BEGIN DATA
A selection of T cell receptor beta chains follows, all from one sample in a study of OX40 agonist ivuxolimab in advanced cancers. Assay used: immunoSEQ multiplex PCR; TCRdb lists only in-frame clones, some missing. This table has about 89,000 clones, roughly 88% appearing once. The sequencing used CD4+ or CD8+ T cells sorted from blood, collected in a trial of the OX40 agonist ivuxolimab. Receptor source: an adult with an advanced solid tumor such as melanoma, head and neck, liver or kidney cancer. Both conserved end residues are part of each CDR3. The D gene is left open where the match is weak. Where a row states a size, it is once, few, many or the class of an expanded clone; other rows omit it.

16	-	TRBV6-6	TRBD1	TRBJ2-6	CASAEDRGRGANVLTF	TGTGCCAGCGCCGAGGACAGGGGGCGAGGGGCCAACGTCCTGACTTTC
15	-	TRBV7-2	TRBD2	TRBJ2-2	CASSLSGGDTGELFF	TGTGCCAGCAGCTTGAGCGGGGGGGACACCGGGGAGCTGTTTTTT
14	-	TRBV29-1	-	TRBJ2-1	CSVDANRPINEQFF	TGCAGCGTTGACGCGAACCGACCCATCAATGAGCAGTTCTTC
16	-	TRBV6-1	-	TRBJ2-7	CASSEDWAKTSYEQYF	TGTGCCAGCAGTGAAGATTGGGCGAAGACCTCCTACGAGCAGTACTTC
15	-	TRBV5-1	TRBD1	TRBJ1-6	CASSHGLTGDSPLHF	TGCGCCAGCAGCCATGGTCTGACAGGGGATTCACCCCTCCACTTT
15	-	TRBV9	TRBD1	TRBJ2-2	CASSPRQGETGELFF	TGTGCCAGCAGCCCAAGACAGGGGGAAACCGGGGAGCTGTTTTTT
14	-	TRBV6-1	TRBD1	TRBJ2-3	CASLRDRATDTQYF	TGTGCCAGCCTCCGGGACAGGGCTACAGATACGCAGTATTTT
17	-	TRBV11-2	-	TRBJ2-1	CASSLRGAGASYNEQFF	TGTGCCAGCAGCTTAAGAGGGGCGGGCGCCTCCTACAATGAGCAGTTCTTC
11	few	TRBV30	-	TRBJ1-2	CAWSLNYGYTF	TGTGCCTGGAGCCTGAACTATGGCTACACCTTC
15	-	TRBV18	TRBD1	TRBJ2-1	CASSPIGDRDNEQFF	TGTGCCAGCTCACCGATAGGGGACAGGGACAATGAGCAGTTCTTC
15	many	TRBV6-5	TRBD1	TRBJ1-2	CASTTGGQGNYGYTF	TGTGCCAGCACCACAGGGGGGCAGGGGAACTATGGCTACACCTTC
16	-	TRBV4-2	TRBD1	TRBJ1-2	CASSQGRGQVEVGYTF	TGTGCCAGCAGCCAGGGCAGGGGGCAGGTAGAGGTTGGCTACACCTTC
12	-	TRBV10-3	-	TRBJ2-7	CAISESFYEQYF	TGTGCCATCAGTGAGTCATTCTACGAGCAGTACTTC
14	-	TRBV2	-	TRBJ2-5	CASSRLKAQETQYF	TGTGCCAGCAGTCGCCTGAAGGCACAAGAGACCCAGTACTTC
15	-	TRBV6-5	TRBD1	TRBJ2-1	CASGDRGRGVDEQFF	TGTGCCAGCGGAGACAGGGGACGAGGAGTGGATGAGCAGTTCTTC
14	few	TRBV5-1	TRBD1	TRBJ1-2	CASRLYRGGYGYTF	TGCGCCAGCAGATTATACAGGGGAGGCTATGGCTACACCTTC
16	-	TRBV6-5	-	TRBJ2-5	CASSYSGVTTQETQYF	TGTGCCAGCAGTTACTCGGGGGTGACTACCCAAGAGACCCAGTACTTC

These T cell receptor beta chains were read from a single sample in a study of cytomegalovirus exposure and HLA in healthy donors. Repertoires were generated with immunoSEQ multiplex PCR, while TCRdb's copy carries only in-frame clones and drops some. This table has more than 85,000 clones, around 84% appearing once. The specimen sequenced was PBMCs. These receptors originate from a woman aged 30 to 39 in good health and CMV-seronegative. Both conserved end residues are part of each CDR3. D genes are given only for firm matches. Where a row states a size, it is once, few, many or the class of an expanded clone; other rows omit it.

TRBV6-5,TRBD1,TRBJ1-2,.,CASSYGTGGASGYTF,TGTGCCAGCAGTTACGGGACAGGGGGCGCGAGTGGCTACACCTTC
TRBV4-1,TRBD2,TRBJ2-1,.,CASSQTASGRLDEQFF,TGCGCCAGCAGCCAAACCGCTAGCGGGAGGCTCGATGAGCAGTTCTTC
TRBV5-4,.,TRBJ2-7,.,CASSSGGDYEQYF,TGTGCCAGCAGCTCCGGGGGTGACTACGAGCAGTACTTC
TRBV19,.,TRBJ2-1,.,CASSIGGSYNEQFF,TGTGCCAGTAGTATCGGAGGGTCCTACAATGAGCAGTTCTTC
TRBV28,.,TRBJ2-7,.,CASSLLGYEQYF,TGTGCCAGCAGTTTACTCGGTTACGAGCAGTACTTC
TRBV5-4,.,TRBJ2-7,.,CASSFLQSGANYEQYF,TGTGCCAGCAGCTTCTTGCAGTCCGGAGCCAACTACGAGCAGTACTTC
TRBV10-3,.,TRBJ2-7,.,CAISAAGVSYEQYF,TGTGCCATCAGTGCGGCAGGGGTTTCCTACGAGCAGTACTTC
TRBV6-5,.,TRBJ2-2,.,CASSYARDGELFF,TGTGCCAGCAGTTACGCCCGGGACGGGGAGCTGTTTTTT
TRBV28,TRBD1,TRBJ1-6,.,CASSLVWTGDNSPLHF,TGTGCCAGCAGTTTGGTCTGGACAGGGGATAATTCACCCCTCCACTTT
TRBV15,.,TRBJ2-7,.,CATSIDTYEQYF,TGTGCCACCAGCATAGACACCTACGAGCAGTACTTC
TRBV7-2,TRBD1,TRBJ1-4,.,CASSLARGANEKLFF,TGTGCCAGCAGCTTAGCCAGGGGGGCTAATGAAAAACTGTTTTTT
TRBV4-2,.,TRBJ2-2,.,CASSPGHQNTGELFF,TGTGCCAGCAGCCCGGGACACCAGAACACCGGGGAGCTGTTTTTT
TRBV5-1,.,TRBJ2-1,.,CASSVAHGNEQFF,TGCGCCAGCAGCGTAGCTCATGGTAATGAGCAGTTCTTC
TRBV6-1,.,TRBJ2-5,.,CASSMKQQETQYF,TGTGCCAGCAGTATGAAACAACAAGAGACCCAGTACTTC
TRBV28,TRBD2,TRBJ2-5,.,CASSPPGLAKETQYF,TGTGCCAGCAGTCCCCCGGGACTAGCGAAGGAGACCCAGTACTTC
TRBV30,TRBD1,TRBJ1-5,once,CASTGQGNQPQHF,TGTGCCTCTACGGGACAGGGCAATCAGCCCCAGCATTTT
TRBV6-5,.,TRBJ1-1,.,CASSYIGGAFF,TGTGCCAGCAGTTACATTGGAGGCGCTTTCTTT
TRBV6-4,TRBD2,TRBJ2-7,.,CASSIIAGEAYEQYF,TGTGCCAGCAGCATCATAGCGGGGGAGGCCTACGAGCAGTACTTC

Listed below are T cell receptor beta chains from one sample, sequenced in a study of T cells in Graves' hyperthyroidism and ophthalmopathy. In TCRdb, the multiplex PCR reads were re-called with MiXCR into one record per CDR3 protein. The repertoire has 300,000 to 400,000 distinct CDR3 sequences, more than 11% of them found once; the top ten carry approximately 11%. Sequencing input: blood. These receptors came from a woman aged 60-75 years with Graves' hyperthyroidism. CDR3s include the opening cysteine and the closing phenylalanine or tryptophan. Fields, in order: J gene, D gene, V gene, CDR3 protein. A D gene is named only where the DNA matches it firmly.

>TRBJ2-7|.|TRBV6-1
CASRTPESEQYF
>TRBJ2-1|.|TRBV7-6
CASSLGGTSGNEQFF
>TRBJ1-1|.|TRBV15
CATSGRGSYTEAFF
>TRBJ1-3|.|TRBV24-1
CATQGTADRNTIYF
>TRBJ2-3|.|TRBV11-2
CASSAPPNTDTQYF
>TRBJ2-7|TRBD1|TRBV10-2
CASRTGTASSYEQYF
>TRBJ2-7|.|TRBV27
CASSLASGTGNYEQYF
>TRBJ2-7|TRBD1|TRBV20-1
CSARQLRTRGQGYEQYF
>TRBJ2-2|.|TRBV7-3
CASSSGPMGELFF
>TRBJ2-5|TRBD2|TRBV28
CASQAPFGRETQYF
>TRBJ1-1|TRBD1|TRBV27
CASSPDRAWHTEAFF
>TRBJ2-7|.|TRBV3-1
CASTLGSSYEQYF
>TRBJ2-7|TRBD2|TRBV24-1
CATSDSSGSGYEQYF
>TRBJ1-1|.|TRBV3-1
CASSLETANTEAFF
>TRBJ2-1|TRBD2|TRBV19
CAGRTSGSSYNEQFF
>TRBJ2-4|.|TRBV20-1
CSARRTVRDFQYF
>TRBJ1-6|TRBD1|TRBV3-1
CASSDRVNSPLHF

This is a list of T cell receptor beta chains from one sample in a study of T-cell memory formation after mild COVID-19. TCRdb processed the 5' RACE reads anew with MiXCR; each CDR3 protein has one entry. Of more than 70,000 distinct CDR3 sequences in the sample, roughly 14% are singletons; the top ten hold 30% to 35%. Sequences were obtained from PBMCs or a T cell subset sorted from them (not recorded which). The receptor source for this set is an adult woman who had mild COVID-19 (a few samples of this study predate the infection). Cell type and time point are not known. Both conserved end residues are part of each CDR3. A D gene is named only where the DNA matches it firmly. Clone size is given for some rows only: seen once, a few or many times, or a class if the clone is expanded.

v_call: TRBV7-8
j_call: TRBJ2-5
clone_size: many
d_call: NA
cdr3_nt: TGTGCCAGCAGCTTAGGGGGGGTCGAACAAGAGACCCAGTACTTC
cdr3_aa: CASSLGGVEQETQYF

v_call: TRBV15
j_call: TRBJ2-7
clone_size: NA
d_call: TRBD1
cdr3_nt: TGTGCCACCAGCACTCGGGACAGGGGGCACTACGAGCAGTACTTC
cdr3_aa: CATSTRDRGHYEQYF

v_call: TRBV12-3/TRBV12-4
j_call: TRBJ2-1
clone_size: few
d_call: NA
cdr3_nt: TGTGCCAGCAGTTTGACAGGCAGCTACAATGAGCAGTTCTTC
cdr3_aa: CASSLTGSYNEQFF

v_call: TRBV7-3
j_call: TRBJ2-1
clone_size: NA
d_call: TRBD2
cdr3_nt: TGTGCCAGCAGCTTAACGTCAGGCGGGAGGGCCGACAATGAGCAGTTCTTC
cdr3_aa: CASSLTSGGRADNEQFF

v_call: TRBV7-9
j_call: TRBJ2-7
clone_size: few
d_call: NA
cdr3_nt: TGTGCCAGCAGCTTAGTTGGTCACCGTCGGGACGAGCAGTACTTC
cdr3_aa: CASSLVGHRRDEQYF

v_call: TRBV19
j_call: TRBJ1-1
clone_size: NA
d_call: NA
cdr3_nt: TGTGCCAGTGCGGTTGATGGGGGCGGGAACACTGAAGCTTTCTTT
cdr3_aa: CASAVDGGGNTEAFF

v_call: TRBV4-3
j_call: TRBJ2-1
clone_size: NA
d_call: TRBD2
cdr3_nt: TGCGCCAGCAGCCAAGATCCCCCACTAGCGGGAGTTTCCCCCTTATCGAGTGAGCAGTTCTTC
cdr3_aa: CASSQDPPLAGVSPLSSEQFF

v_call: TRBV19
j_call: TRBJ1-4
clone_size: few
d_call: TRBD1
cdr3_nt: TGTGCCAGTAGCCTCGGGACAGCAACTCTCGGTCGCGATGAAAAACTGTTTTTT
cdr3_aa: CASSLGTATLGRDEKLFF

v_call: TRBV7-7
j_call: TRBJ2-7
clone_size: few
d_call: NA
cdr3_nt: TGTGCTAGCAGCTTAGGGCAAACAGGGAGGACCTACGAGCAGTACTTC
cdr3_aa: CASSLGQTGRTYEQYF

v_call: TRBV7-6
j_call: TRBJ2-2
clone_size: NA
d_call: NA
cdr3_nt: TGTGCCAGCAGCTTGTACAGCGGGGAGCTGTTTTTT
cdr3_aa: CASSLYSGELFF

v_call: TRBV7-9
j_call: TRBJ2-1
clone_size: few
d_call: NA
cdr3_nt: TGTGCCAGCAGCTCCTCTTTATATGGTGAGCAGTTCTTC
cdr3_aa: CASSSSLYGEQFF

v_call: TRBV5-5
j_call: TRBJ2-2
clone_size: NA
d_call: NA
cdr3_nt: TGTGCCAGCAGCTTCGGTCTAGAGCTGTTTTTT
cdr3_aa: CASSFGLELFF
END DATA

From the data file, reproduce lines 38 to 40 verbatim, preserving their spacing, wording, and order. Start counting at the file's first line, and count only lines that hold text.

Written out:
Listed below are T cell receptor beta chains from one sample, sequenced in a study of T cells in Graves' hyperthyroidism and ophthalmopathy. In TCRdb, the multiplex PCR reads were re-called with MiXCR into one record per CDR3 protein. The repertoire has 300,000 to 400,000 distinct CDR3 sequences, more than 11% of them found once; the top ten carry approximately 11%. Sequencing input: blood. These receptors came from a woman aged 60-75 years with Graves' hyperthyroidism. CDR3s include the opening cysteine and the closing phenylalanine or tryptophan. Fields, in order: J gene, D gene, V gene, CDR3 protein. A D gene is named only where the DNA matches it firmly.

>TRBJ2-7|.|TRBV6-1
CASRTPESEQYF